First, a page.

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Why “the catastrophists were wrong” and what this fundie did next

Glenn Freeman

Livewire Markets

A couple of beaten up travel firms and a promising labour hire outfit are part of the unmissable opportunity of this “most hated bull market,” says Monash Investors’ Simon Shields.

In a recent Livewire interview with Patrick Poke, the portfolio manager reflected on the most catastrophic predictions of the early stages of the pandemic versus the reality, to explain his own bullish outlook. He notes the period immediately after the mid-March sell-off saw a pronounced pull-back in expectations. This was underpinned by a belief among many market watchers that it was too soon to buy back in.

“But you don’t need to see the worst behind you, you just need to have an idea about how bad the worst will be,” says Shields.

“Straight out, I was saying that the catastrophists were wrong.”

And he believes his assessment will be correct, pointing to several reasons that mostly revolve around structurally low inflation and interest rates. These reasons include the low-growth future for markets everywhere, and the way technology is increasing flexibility and removing bottlenecks. These trends have played out over a couple of decades – where inflation and interest rates have moved in lock-step – but have been accelerated during the pandemic.

“Now that central banks have blown their balance sheets out of the water, and they have to be mindful of that and will be very supportive of that, they’re going to have to keep interest rates low,” Shields says.

“To me it was pretty clear that you don’t get too many opportunities like the one we saw during the COVID crisis, it really was a once-in-a-cycle opportunity and it wasn’t to be missed.”

An absence of excitement among investors is another of Shields’ poignant observations about the current state of the market.

“There’s no euphoria, this has got to be the most hated bull market I’ve ever seen, in a situation where there’s so much cash sitting on the sidelines and so many people telling us to be cautious as investors,” he says.

But this is a key driver of the opportunities that remain for investors, as the lack of optimism means share price valuations remain below where they should be.

Persistent uncertainty is also part of this, creating discounts as the clouded future depresses analyst forecasts. As a couple of prominent examples of this, Shields highlights two travel stocks in which his fund has boosted exposure during the pandemic. Australia’s flagship airline Qantas (ASX: QAN) and online travel agent Webjet (ASX: WEB) are Monash’s top picks in the sector.

Share prices for Qantas and Webjet are currently down 36% and 59% from pre-COVID levels as both international and domestic travel remain closed into 2021. But Shields expects stock prices will begin to recover once airways open up again and the companies begin to disclose returning travel volume.

“In previous downturns like this, where we’ve seen a big drop in travel, you also saw a very large rebound because of the pent-up demand from people who haven’t been travelling, and I don’t think this will be any different,” he says.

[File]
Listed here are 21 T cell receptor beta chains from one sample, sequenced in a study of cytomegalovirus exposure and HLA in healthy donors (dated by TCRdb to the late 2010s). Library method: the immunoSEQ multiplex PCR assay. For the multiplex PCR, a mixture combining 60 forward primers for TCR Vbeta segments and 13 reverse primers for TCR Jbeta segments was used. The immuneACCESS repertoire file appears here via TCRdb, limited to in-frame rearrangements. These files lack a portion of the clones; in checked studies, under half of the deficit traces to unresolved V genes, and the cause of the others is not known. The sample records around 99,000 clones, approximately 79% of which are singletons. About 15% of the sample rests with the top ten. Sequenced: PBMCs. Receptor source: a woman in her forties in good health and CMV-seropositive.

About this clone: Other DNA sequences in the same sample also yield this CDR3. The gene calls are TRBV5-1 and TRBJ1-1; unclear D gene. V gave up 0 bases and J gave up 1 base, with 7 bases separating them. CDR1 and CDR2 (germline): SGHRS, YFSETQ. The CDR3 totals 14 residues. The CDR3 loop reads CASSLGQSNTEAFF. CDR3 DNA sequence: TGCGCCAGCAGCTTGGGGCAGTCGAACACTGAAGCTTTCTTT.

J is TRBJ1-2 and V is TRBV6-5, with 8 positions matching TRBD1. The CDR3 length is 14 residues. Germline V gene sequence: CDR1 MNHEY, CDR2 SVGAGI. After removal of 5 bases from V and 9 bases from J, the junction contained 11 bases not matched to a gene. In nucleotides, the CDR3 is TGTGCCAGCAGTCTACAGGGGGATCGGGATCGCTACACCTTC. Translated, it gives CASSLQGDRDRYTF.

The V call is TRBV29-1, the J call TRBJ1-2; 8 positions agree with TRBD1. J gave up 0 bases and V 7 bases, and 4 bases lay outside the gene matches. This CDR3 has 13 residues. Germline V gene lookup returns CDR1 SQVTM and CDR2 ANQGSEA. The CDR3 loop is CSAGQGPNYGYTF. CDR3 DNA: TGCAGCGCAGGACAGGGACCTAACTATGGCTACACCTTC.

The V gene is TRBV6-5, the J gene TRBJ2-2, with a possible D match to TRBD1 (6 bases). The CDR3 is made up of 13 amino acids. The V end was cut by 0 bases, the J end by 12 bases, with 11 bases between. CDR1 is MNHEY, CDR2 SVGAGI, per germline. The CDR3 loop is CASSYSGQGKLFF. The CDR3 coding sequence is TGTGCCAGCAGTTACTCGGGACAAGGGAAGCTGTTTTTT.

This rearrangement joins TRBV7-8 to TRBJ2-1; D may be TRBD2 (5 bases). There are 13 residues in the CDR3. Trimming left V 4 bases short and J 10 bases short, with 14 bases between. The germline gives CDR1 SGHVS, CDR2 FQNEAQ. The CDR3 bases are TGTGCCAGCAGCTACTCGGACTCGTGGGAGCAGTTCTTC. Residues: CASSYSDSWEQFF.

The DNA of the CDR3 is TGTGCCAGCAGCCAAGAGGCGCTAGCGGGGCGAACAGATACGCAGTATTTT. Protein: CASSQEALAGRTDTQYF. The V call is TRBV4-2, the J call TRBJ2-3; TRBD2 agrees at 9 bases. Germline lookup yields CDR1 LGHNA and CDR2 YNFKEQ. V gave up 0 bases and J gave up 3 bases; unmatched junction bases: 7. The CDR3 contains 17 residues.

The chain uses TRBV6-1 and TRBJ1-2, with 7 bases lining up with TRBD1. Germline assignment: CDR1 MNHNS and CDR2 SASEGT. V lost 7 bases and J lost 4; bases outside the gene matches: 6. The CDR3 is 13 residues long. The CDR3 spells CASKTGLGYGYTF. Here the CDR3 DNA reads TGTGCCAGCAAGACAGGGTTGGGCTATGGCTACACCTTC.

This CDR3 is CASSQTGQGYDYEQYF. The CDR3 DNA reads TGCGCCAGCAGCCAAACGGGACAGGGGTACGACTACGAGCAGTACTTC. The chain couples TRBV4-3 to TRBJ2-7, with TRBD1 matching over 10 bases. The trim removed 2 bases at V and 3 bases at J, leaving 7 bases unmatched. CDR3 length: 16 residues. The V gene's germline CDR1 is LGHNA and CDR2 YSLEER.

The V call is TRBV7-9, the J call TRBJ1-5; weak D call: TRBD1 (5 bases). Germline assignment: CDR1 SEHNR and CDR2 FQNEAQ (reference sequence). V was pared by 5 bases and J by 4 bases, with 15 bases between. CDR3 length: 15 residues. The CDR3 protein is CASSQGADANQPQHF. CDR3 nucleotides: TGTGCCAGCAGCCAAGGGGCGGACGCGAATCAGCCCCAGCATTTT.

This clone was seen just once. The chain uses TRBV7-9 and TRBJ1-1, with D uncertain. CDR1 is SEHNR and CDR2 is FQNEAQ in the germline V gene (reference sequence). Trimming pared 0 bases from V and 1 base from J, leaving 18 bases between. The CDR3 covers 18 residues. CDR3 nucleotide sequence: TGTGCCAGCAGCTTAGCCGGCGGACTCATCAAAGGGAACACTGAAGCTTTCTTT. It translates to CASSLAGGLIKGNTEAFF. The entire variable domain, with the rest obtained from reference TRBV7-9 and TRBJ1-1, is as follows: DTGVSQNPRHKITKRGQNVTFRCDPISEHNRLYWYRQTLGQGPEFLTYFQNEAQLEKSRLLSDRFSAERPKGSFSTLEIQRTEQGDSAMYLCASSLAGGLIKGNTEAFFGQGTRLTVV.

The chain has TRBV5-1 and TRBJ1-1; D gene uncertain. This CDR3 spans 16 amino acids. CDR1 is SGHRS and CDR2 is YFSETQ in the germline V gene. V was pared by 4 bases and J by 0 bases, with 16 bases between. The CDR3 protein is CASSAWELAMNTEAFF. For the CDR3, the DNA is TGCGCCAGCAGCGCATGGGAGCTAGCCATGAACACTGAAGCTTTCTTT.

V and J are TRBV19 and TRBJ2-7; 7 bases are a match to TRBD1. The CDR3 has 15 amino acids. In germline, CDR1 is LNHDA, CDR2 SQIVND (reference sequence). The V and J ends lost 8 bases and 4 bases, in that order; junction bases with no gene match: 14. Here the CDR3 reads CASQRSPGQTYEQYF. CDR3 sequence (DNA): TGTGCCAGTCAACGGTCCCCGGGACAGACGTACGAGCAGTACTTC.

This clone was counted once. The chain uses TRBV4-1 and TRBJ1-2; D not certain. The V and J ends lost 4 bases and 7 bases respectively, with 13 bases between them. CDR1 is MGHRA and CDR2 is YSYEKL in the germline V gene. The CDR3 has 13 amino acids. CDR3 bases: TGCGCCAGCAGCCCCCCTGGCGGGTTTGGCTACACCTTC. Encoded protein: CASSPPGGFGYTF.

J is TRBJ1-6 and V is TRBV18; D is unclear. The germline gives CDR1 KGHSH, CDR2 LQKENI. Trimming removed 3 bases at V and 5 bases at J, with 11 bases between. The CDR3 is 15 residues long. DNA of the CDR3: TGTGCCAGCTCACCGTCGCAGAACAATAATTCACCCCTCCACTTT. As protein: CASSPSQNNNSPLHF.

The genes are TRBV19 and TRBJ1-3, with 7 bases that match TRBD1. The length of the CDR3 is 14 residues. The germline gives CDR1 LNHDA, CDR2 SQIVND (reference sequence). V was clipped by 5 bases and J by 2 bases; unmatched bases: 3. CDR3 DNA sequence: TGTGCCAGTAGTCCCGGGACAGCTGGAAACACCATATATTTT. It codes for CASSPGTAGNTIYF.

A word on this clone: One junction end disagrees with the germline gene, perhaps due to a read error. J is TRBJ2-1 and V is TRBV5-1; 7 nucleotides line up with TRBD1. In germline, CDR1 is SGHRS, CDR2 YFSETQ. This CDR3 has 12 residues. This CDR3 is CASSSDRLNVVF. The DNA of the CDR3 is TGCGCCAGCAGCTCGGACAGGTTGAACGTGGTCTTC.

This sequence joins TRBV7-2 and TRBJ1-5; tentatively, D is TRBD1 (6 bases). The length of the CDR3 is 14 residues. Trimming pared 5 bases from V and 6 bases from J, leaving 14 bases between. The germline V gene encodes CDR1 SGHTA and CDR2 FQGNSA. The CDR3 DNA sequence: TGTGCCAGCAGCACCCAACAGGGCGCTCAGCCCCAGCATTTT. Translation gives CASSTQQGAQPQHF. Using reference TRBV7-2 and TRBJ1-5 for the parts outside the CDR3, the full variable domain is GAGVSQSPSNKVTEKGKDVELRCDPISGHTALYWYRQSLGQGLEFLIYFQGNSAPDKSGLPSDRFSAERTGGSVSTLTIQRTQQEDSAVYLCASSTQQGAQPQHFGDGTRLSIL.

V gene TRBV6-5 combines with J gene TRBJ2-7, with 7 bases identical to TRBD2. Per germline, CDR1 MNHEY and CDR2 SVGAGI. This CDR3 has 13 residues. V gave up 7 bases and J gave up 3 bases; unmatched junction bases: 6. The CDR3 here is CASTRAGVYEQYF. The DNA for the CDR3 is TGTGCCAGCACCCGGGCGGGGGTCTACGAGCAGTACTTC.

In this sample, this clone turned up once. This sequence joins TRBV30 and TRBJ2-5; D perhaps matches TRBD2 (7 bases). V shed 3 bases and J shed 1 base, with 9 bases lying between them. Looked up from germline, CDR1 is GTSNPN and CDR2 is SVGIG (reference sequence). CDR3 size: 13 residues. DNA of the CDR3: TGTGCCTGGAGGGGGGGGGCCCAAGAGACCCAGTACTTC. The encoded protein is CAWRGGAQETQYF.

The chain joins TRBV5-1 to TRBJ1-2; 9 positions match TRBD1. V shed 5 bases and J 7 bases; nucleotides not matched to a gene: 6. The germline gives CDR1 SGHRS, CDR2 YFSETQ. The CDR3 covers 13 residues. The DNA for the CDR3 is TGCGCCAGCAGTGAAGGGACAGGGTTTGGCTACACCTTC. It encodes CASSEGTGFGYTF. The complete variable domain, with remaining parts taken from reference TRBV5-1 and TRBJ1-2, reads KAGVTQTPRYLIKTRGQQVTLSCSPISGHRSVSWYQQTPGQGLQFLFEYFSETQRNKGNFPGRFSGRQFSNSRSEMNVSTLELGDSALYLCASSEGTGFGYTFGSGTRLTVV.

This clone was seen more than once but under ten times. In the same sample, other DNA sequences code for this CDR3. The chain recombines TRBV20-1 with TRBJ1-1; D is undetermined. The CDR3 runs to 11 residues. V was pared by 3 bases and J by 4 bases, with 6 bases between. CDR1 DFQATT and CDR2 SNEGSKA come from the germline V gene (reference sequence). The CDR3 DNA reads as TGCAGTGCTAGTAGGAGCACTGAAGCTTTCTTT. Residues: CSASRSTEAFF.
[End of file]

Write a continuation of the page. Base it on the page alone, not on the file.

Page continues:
Another stock he likes is EML Payments (ASX: EML), a global payments technology firm that draws a big chunk of its revenue from gift cards. Shopping malls comprise around 30% of this, mostly in Europe.

“And in Germany and France, malls are starting to get back to normal,” says Shields.

He also likes the rest of the company, seeing good traction in its lotteries, wagering and sports betting operations in the US. “It’s getting into the transaction system and payments, making it easier for companies to interact with their customers and with each other, and that’s really the driver of its earnings over the next five to eight years.”

Shields also nominates a stock that he expects will have an outstanding 2021, singling out labour hire company People Infrastructure (ASX: PPE). He notes the company has been expanding market share of late, “and like every company that’s expanding at the moment, it has an element of technology to it, with a growing platform.”

The company is also strong within the home care market, which also holds appeal given the demographic mix in Australia and the increasing trend toward outsourcing of labour within the healthcare sector.

“Some of these statistics led us to increase our exposure ahead of its last update, and that worked very well, the share price has already started to respond well off the lows of COVID,” Shields says.

“But we think there’s a long way to go, because this outsourcing trend is really driving EPS through time, and we expect some significant upgrades over the next year or two.”

The above wire is based on Simon’s recent appearance on Livewire’s Rules of Investing podcast. You can listen to the full episode here.

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Glenn Freeman
Content Editor
Livewire Markets

Glenn Freeman is a content editor at Livewire Markets. He has almost 20 years’ experience in financial services writing and editing. Glenn’s journalistic experience also spans energy and automotive, in both Australia and abroad – including the...

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